While ATP is recognized as an intracellular energy source for many biochemical reactions, it is now recognised it is also an important extracellular signalling molecule. ATP is involved in both physiological and pathological events in most cell types, and receptor subtypes have been cloned and characterised. An important goal of purinergic research today is to annotate the human genome with functional information regarding the role of genes for purinergic receptors, ectonucleotidases and transporters, in brain physiology and pathology. Insights into these roles have been gained also from studies of the various purinergic knockouts, and here we report on the generation of these purinergic receptor/ectonucleotidase-null mice. Recent X-ray structures of purinergic ligand-activated receptors provide promising templates to understand the molecular mechanism of receptor actions at the atomic level, and to deploy X-ray structures to be used for structure-based drug design. In the present work we also summarize recent findings about X-ray structures of ionotropic and metabotropic purinergic receptors and ectonucleotidases. A novel and prominent role as modulators of signal propagation in animal cells is played by microRNAs. By acting as genetic switches, they might become stringent regulators of the variety of cellular responses triggered by the dynamic interactions between purinergic receptors, nucleotides/nucleosides, transporters and ectonucleotidases. In this review we highlight data on the regulation of purinergic mechanisms by microRNAs. Finally, we would like to illustrate what information is still missing or needed for the acquisition of a more complete knowledge of purinergic signalling.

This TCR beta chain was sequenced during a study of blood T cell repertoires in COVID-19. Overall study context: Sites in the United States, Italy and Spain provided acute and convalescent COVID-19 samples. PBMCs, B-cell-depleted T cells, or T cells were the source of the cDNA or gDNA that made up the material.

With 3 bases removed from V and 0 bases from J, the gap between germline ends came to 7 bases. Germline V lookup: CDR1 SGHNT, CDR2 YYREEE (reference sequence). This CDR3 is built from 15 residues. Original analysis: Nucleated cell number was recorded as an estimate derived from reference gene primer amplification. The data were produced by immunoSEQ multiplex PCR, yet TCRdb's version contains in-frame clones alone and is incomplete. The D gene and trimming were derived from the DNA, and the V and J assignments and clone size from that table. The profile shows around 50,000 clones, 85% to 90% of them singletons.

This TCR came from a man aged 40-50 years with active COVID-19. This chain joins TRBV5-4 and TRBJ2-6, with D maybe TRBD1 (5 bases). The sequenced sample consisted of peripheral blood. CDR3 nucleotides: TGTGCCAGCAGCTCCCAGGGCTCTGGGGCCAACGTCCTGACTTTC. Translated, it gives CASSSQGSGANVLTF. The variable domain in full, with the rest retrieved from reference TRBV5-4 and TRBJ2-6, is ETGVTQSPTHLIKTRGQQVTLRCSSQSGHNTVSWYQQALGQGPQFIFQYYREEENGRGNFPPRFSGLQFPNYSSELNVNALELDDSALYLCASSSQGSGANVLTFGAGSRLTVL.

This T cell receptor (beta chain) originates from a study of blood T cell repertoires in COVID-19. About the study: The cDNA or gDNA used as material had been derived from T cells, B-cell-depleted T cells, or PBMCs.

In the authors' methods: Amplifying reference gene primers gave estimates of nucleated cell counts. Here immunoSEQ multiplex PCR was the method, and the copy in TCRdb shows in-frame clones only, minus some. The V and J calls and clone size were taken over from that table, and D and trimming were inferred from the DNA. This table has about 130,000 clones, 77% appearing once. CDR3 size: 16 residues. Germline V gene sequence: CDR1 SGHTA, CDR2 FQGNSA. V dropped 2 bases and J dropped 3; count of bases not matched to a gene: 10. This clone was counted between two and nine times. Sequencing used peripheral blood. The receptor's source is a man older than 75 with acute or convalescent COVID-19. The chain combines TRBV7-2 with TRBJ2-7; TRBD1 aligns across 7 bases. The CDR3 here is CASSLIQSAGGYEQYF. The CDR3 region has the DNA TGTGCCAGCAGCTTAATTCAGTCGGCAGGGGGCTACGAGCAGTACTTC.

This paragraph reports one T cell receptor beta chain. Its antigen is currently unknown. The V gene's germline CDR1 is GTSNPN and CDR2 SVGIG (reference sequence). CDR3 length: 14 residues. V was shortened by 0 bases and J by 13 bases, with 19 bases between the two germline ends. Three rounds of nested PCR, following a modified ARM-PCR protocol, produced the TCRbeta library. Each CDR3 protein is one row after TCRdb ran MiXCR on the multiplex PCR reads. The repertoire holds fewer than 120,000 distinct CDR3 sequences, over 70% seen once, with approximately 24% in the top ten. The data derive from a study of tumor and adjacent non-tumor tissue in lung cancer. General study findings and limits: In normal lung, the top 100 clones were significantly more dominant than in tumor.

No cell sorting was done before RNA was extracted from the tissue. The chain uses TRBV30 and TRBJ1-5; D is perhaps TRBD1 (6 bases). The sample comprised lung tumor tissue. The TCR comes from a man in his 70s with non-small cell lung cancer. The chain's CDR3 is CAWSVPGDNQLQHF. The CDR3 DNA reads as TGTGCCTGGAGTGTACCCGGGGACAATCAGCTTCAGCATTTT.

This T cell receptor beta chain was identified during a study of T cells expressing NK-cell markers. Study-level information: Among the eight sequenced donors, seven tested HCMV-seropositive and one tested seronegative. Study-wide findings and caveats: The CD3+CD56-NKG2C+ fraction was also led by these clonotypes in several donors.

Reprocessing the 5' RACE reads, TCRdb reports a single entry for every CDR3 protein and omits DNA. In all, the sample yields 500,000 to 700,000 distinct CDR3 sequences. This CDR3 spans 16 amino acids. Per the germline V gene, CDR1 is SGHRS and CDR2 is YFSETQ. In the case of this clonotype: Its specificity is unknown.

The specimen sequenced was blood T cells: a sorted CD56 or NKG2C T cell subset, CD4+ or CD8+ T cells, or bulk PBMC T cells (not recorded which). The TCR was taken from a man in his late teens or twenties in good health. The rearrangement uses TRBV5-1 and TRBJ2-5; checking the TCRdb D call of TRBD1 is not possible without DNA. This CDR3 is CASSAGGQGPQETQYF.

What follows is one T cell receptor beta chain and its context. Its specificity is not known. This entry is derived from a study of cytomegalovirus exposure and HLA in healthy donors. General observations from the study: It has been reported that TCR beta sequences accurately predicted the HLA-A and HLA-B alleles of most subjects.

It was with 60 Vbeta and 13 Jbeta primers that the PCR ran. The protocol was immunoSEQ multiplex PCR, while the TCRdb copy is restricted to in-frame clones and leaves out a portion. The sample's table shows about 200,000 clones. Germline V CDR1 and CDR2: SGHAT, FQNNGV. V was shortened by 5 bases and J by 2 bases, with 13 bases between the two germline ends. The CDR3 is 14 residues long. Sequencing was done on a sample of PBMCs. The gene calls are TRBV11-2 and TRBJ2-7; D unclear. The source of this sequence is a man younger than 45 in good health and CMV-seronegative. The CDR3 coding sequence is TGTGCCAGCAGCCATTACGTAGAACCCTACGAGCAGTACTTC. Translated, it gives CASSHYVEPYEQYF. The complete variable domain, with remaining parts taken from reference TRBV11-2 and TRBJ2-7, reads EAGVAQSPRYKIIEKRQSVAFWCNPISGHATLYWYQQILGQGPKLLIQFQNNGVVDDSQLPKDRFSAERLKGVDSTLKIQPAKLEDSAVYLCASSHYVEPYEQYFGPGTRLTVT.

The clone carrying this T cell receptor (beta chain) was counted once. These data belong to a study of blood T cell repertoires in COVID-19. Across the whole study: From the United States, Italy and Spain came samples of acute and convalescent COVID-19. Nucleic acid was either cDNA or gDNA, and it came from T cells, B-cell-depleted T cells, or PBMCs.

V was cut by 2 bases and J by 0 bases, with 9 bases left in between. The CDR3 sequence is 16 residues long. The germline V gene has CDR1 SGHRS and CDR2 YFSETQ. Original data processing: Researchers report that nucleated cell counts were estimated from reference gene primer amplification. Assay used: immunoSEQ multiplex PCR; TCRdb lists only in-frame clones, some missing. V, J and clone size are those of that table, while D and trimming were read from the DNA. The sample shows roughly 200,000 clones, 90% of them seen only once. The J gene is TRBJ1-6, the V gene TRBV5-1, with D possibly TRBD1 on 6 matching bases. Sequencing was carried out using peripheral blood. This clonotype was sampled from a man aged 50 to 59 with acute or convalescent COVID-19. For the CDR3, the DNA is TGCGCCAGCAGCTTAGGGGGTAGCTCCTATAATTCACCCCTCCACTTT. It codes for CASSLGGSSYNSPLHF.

Keywords: Ectonucleotidases, extracellular adenosine, extracellular ATP, nervous system, purinergic signalling, purinergic receptors, Argonaute, Brain Derived Neurotrophic Factor, Central Nervous System, Tumor Necrosis Factor-alpha